Here goes my pet peeve again San Francisco Case Shiller Index

So I woke up this morning to NPR singing that the new S&P/Case-Shiller Index is out and San Francisco is down over thirteen percent?!!!  My heart skipped a beat for a second because I was half asleep and I had a mini panic attack thinking ‘When did San Francisco drop so much when I wasn’t looking?  That hasn’t been my experience in this market where did that number come from?’ 

Then I rubbed the sleep out of my eyes and woke up to remember (and this will always frustrate the life out of me),  it’s not San Francisco County they are speaking of, my favorite 7×7 square mile bit of California.  It is the dreaded/oft misstated San Francisco BAY AREA which includes Oakland, Fremont, Contra Costa, Marin, San Mateo and of course San Francisco.  All of which are different markets with very different average sales prices and very different price appreciations/depreciations.
Don’t get me wrong I’m all for keeping an eye on numerical trends – GENERALLY.   It’s just it makes my life difficult when I get clients that believe they are going to be able to write an offer 13% below asking on a single family home, that in fact is getting multiple offers.   Details media!  The devil is in the details.
So what is the true San Francisco proper (meaning SF county) S&P/Case Schiller index?  God I would love to know.  They do have that information – I did call a poor soul at Fiserv Inc, the parent company of the Case-Shiller Index, today out of pure curiosity, but it’s available on a subscription basis only for industrial clients – and for the $3500/mth subscription cost I figured I would let my curiosity die on this one….
What I did sniff out is the huge discrepancy in depreciation between the price tiers even within the SF Bay Area index.   For example the low Tier (under $545,294) went from 269.67 in Jan. 2007 to 192.12 in Jan 2008 – a 77.55 difference; whereas the high Tier (over $794,192) changed from 182.06 in Jan ’07 to 175.75 in Jan ’08 only a 6.31 difference.   And since those numbers are proprietary to the Case-Shiller index I thought I would pop in a little memo on how they calculate them from their press release.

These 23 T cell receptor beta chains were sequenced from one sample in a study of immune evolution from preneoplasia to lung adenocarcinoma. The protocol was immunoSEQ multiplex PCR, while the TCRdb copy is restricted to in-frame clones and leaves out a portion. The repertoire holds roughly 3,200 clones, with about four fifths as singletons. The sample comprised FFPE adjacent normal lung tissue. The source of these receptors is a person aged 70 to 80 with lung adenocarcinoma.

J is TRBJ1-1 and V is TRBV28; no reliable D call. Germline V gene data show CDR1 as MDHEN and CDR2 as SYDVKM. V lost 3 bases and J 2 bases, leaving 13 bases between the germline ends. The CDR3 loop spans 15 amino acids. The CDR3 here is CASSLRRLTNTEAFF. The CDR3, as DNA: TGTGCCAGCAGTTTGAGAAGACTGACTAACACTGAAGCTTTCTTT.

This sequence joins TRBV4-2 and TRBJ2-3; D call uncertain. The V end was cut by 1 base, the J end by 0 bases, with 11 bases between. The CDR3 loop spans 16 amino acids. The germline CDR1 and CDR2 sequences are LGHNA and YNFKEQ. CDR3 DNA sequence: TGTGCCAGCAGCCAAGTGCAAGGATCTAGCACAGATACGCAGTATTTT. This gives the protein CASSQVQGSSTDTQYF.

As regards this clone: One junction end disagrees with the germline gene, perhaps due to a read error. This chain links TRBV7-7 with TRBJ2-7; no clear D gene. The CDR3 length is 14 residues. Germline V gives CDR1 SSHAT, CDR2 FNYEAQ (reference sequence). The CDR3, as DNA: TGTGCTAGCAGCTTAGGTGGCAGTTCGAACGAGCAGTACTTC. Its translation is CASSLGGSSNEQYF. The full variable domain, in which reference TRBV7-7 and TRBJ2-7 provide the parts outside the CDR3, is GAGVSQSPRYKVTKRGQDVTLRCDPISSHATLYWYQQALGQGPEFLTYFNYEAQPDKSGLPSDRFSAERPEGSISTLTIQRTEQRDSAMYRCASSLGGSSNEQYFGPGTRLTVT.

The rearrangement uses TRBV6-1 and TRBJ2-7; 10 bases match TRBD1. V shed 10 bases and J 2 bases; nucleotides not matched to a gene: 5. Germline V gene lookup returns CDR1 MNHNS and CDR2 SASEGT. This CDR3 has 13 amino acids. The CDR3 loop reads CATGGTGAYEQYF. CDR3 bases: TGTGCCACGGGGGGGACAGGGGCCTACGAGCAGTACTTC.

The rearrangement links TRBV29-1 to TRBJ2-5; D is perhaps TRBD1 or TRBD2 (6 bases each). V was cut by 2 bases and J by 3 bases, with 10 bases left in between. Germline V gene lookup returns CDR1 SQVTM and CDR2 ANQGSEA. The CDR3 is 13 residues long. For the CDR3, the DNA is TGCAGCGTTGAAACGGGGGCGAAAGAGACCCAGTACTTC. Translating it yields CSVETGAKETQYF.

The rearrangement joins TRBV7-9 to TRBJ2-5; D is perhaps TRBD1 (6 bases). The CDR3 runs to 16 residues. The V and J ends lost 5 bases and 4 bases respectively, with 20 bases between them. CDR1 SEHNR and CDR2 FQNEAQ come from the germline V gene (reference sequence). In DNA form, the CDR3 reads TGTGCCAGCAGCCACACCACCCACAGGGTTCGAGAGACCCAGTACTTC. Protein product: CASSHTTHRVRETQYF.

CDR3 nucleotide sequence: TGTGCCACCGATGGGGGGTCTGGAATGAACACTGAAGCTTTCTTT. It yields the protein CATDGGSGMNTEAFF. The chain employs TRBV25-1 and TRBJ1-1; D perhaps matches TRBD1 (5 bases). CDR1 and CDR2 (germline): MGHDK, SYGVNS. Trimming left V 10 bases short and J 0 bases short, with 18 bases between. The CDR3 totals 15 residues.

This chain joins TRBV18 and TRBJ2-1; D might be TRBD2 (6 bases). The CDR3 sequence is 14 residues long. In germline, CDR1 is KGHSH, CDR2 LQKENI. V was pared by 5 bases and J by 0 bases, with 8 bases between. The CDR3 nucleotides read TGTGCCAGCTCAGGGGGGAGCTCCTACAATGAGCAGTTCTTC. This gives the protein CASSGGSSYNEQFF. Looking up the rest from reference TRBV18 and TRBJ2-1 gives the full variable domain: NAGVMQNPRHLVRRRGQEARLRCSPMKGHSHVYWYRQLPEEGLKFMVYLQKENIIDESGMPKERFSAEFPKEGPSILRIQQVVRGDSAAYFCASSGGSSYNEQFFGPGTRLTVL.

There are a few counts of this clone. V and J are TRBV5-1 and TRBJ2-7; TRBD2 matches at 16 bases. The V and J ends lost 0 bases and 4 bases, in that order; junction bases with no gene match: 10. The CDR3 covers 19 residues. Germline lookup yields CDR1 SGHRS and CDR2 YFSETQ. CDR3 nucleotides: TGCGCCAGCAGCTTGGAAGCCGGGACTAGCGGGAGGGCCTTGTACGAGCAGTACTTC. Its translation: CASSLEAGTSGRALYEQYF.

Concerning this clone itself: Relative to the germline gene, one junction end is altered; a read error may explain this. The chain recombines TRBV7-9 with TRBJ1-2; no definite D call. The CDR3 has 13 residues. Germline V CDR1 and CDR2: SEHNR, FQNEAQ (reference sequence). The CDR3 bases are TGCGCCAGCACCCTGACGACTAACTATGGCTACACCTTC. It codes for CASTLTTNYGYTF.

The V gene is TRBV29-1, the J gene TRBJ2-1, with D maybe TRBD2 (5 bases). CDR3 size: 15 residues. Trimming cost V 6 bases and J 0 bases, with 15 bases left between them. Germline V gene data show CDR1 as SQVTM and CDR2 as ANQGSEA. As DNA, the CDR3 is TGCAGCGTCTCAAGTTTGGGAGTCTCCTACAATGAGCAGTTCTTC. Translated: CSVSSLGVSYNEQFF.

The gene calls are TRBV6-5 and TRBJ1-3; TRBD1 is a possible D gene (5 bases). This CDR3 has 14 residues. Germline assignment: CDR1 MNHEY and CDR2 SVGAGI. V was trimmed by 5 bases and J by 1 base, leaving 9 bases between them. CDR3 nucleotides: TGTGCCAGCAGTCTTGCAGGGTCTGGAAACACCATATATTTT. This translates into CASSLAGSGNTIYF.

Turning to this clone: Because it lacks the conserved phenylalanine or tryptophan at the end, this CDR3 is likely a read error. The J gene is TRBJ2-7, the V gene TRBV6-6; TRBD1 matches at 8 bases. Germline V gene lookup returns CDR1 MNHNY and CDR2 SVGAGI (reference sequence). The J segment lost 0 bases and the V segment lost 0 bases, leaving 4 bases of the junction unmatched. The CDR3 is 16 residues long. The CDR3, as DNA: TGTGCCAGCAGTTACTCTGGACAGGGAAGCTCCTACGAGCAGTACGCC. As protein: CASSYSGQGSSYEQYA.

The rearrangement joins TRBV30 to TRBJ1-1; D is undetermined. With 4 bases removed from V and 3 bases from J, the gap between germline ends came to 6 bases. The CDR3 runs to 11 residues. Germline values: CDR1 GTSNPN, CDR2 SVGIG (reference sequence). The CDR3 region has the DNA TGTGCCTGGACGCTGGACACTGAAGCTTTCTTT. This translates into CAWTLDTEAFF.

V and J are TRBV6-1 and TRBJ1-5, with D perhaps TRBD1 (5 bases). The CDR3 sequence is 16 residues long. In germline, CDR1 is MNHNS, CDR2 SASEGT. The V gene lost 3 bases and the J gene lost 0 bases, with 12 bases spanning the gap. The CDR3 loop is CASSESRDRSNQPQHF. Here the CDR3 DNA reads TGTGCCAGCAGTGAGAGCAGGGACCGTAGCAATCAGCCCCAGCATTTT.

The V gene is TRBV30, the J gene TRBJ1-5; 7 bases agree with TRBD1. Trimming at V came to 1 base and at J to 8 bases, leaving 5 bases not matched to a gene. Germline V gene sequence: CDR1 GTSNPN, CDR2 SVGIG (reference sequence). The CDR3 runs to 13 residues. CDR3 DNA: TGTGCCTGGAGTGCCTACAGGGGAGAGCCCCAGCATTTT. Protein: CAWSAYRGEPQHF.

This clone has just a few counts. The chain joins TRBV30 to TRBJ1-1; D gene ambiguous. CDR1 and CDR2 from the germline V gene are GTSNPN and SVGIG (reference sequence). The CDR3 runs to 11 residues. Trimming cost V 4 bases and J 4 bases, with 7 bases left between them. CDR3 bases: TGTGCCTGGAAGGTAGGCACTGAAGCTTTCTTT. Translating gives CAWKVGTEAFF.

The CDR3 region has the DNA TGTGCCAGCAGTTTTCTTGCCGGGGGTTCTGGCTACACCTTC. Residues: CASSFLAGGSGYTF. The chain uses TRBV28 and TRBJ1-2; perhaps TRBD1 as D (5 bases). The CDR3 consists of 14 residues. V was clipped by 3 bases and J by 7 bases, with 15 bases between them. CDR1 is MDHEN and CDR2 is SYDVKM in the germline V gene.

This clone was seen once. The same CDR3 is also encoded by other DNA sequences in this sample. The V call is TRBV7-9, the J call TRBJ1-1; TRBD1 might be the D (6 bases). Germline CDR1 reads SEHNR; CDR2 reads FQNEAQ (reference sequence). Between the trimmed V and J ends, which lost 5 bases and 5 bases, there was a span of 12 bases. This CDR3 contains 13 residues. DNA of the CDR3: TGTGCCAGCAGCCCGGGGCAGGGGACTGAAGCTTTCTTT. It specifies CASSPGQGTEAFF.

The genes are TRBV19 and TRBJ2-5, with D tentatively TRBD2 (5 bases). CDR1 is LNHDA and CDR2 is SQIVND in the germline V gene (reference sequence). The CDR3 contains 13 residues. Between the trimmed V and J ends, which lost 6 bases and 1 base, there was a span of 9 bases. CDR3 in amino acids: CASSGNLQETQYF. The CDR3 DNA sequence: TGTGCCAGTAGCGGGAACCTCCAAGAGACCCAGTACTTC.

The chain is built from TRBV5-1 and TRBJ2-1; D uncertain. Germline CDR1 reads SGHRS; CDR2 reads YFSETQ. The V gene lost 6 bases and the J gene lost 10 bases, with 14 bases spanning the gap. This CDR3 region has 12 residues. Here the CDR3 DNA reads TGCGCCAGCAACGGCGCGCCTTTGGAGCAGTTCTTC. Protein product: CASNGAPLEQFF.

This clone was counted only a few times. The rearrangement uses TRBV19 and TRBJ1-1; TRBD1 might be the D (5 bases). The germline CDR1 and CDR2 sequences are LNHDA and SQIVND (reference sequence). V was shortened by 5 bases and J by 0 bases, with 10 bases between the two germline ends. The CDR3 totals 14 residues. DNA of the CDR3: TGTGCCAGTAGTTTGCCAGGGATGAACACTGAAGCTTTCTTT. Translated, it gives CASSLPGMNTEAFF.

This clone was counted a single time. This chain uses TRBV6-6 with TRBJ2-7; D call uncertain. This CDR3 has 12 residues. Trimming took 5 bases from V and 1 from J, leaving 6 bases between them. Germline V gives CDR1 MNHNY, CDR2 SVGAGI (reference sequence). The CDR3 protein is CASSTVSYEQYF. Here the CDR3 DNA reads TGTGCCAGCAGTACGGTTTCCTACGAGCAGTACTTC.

7 Responses to “Here goes my pet peeve again San Francisco Case Shiller Index”

  1. The more prices drop in the rest of the bay area, the fewer people will be willing to pay the increasingly exorbitant premium to love in the city. It is simple economics, and you are certainly doing a diservice to ypur clients if you are encouraging them to offer summer 2007 prices.

    The Engineer at March 26th, 2008 at 5:57 pm ( )
  2. Hi Engineer,

    Having real expectations as to pricing today, not last summer’s, is one of the key’s to a great agent and is the main point to my post.

    I will say in my experience simple economics do not have as much to do with pricing you suggest. If that were true than the pricing in San Francisco would never have had the run up it has and would already be down 13% for Single Family Homes in the city. It’s not.

    I don’t have the same data points that Case-Shiller uses, as I mentioned in my post, it’s proprietary. I can tell you that according to the California Association of Realtors, the median price of Single Family Homes in SF proper was up 1.8% in January ’08 over January ’07. Even that is a broad brush stroke as certain districts are WAY down, and others are up significantly more than that.

    But thanks for you post, truly all agents are not out to have their clients overpay – it’s solidly against our long term financial interests, even if you dont buy we’re in it because we love serving people.

    Meredith Martin at March 26th, 2008 at 7:01 pm ( )
  3. Median price has nothing to do with home appreciation it only reflects sales distribution by price above and below the median.
    Home price appreciation is in a downward trend anybody that understands simple math should be able to get that point.